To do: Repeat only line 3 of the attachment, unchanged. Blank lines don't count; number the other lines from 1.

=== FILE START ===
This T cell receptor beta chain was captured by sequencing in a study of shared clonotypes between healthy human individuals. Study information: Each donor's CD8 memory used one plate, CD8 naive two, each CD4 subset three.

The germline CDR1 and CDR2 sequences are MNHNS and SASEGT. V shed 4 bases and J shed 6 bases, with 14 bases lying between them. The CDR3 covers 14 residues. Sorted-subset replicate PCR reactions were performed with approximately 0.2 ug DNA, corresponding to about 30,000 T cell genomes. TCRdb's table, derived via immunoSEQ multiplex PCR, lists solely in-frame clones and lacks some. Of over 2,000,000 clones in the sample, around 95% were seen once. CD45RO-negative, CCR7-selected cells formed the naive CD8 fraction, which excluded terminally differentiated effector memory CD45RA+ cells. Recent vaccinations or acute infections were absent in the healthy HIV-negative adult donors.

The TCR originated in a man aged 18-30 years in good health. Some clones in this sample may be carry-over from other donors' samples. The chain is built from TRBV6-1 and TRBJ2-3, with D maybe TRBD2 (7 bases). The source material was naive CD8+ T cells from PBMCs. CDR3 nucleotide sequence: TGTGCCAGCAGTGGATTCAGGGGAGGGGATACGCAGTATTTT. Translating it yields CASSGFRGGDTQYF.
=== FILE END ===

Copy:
The TCR originated in a man aged 18-30 years in good health. Some clones in this sample may be carry-over from other donors' samples. The chain is built from TRBV6-1 and TRBJ2-3, with D maybe TRBD2 (7 bases). The source material was naive CD8+ T cells from PBMCs. CDR3 nucleotide sequence: TGTGCCAGCAGTGGATTCAGGGGAGGGGATACGCAGTATTTT. Translating it yields CASSGFRGGDTQYF.